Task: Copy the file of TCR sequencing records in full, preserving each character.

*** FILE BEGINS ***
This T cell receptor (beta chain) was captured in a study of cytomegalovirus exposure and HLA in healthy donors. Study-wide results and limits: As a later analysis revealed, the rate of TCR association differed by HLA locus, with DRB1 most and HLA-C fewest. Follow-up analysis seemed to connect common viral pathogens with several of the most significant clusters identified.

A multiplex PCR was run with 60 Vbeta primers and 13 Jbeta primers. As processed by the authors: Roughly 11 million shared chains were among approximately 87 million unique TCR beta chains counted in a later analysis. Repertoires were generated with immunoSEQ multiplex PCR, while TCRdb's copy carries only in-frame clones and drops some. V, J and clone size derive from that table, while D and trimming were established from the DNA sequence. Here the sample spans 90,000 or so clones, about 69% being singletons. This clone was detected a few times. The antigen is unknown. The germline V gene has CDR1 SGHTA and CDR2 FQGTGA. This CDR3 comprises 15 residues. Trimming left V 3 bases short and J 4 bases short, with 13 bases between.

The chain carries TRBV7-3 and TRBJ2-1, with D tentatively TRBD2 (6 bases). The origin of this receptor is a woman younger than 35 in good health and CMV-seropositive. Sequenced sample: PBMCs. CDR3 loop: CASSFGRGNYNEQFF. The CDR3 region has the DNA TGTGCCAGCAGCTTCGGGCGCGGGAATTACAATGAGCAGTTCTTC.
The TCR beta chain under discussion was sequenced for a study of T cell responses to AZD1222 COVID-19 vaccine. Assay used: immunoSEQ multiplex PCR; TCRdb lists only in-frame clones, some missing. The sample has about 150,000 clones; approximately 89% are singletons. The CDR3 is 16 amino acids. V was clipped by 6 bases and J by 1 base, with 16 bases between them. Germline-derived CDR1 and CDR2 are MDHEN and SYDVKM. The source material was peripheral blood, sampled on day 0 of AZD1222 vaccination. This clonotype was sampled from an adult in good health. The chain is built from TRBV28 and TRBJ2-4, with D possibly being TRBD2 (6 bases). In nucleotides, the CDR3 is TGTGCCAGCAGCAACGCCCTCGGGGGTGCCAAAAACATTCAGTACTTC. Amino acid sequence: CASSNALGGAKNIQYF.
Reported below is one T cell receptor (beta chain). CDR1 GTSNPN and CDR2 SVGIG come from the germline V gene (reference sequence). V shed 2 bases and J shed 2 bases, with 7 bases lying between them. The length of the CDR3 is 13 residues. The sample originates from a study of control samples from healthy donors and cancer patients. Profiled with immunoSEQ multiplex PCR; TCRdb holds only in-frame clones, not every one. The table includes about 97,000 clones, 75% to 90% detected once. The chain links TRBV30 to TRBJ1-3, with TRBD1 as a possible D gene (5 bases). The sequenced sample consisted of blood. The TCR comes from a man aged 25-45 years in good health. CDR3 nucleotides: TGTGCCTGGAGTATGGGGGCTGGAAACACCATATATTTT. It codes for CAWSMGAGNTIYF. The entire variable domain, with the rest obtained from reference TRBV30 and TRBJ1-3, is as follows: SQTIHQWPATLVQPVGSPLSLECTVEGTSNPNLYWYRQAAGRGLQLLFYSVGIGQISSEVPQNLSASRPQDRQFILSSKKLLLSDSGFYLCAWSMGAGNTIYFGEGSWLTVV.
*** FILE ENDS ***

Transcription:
This T cell receptor (beta chain) was captured in a study of cytomegalovirus exposure and HLA in healthy donors. Study-wide results and limits: As a later analysis revealed, the rate of TCR association differed by HLA locus, with DRB1 most and HLA-C fewest. Follow-up analysis seemed to connect common viral pathogens with several of the most significant clusters identified.

A multiplex PCR was run with 60 Vbeta primers and 13 Jbeta primers. As processed by the authors: Roughly 11 million shared chains were among approximately 87 million unique TCR beta chains counted in a later analysis. Repertoires were generated with immunoSEQ multiplex PCR, while TCRdb's copy carries only in-frame clones and drops some. V, J and clone size derive from that table, while D and trimming were established from the DNA sequence. Here the sample spans 90,000 or so clones, about 69% being singletons. This clone was detected a few times. The antigen is unknown. The germline V gene has CDR1 SGHTA and CDR2 FQGTGA. This CDR3 comprises 15 residues. Trimming left V 3 bases short and J 4 bases short, with 13 bases between.

The chain carries TRBV7-3 and TRBJ2-1, with D tentatively TRBD2 (6 bases). The origin of this receptor is a woman younger than 35 in good health and CMV-seropositive. Sequenced sample: PBMCs. CDR3 loop: CASSFGRGNYNEQFF. The CDR3 region has the DNA TGTGCCAGCAGCTTCGGGCGCGGGAATTACAATGAGCAGTTCTTC.
The TCR beta chain under discussion was sequenced for a study of T cell responses to AZD1222 COVID-19 vaccine. Assay used: immunoSEQ multiplex PCR; TCRdb lists only in-frame clones, some missing. The sample has about 150,000 clones; approximately 89% are singletons. The CDR3 is 16 amino acids. V was clipped by 6 bases and J by 1 base, with 16 bases between them. Germline-derived CDR1 and CDR2 are MDHEN and SYDVKM. The source material was peripheral blood, sampled on day 0 of AZD1222 vaccination. This clonotype was sampled from an adult in good health. The chain is built from TRBV28 and TRBJ2-4, with D possibly being TRBD2 (6 bases). In nucleotides, the CDR3 is TGTGCCAGCAGCAACGCCCTCGGGGGTGCCAAAAACATTCAGTACTTC. Amino acid sequence: CASSNALGGAKNIQYF.
Reported below is one T cell receptor (beta chain). CDR1 GTSNPN and CDR2 SVGIG come from the germline V gene (reference sequence). V shed 2 bases and J shed 2 bases, with 7 bases lying between them. The length of the CDR3 is 13 residues. The sample originates from a study of control samples from healthy donors and cancer patients. Profiled with immunoSEQ multiplex PCR; TCRdb holds only in-frame clones, not every one. The table includes about 97,000 clones, 75% to 90% detected once. The chain links TRBV30 to TRBJ1-3, with TRBD1 as a possible D gene (5 bases). The sequenced sample consisted of blood. The TCR comes from a man aged 25-45 years in good health. CDR3 nucleotides: TGTGCCTGGAGTATGGGGGCTGGAAACACCATATATTTT. It codes for CAWSMGAGNTIYF. The entire variable domain, with the rest obtained from reference TRBV30 and TRBJ1-3, is as follows: SQTIHQWPATLVQPVGSPLSLECTVEGTSNPNLYWYRQAAGRGLQLLFYSVGIGQISSEVPQNLSASRPQDRQFILSSKKLLLSDSGFYLCAWSMGAGNTIYFGEGSWLTVV.